Document Type

Theses, Ph.D


This item is available under a Creative Commons License for non-commercial use only


Information Science, Business and Management.


Research indicates that there are many individual reasons why people do not speak up when confronted with situations that may concern them within their working environment. One of the areas that requires more focused research is the role culture plays in why a person may remain silent when such situations arise. The purpose of this study is to use data science techniques to explore the patterns in a data set that would lead a person to engage in organisational silence. The main research question the thesis asks is: Is Machine Learning a tool that Social Scientists can use with respect to Organisational Silence and Culture, that augments commonly used statistical analysis approaches in this domain.

This study forms part of a larger study being run by the third supervisor of this thesis. A questionnaire was developed by organisational psychologists within this group to collect data covering six traits of silence as well as cultural and individual attributes that could be used to determine if someone would engage in silence or not. This thesis explores three of those cultures to find main effects and interactions between variables that could influence silence behaviours.

Data analysis was carried out on data collected in three European countries, Italy, Germany and Poland (n=774). The data analysis comprised of (1) exploring the characteristics of the data and determining the validity and reliability of the questionnaire; (2) identifying a suitable classification algorithm which displayed good predictive accuracy and modelled the data well based on eight already confirmed hypotheses from the organisational silence literature and (3) investigate newly discovered patterns and interactions within the data, that were previously not documented in the Silence literature on how culture plays a role in predicting silence.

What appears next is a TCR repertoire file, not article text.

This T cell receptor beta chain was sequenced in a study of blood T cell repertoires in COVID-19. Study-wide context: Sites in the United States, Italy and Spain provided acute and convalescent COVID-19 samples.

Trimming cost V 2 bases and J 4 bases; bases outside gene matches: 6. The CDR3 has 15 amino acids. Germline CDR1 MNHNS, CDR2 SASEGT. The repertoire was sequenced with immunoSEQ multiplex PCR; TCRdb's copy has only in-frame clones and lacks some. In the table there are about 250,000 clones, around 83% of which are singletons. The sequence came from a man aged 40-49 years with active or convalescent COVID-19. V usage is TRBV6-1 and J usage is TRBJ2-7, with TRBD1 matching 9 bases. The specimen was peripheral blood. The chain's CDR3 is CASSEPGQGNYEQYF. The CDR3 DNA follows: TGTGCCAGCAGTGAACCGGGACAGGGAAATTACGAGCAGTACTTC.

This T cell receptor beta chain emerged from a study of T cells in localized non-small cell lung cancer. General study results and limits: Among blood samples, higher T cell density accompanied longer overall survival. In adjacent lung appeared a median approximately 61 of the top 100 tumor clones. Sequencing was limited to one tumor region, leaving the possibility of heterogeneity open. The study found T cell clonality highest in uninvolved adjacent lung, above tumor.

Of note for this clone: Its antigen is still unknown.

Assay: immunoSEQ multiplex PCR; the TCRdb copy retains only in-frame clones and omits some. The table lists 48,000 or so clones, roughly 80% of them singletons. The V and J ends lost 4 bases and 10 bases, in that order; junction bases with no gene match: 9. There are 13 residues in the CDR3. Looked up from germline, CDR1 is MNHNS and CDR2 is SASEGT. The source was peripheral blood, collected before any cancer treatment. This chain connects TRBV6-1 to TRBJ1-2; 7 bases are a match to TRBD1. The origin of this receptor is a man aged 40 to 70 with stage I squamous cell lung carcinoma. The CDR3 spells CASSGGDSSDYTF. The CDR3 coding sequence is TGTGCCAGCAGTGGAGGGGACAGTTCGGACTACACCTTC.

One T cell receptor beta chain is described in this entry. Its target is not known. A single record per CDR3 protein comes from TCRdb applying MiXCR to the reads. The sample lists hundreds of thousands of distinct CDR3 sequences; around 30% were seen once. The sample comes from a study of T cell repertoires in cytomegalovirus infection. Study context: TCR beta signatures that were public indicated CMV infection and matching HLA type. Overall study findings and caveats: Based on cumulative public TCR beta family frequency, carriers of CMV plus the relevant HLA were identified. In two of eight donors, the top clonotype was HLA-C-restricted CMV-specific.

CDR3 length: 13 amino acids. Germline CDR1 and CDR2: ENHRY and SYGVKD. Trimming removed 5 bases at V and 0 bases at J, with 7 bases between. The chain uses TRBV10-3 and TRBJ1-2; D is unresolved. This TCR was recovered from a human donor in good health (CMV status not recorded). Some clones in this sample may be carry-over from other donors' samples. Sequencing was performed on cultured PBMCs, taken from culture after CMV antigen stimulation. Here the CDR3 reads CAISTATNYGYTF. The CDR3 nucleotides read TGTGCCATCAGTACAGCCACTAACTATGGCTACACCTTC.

It was found that all the silence constructs showed good validity with the exception of Opportunistic Silence and Disengaged Silence. Validation of the cultural dimensions was found to be poor for all constructs when aggregated to individual level with the exception of Humane Orientation Organisational Practices, Power Distance Organisational Practices, Humane Orientation Societal Practices and Power Distance Societal Practices. In addition, not all constructs were invariant across countries. For example, a number of constructs showed invariance across the Poland and Germany samples, but failed for the Italian sample.

Ten models were trained to identify predictors of a binary variable, engaged in Organisational Silence. Two of the most accurate models were chosen for further analysis of the main effects and interactions within the dataset, namely Random Forest (AUC = 0.655) and Conditional Inference Forests (AUC = 0.647). Models confirmed 9 out of 16 of the known relationships, and identified three additional potential interactions within the data that were previously not documented in the silence literature on how culture plays a role in predicting silence. For example, Climate for Authenticity was discovered to moderate the effect of both Power Distance Societal Practices and Diffident Silence in reducing the probability of someone engaging in silence.

This is the first time this instrument was validated via statistical techniques for suitability to be used across cultures. The techniques of modelling the silence data using classification algorithms with Partial Dependency Plots is a novel and previously unexplored method of exploring organisational silence. In addition, the results identified new information on how culture plays a role in silence behaviours. The results also highlighted that models such as ensembles that identify non-linear relationships without making assumptions about the data, and visualisations depicting interactions identified by such models, can offer new insights over and above the current toolbox of analysis techniques prevalent in social science research.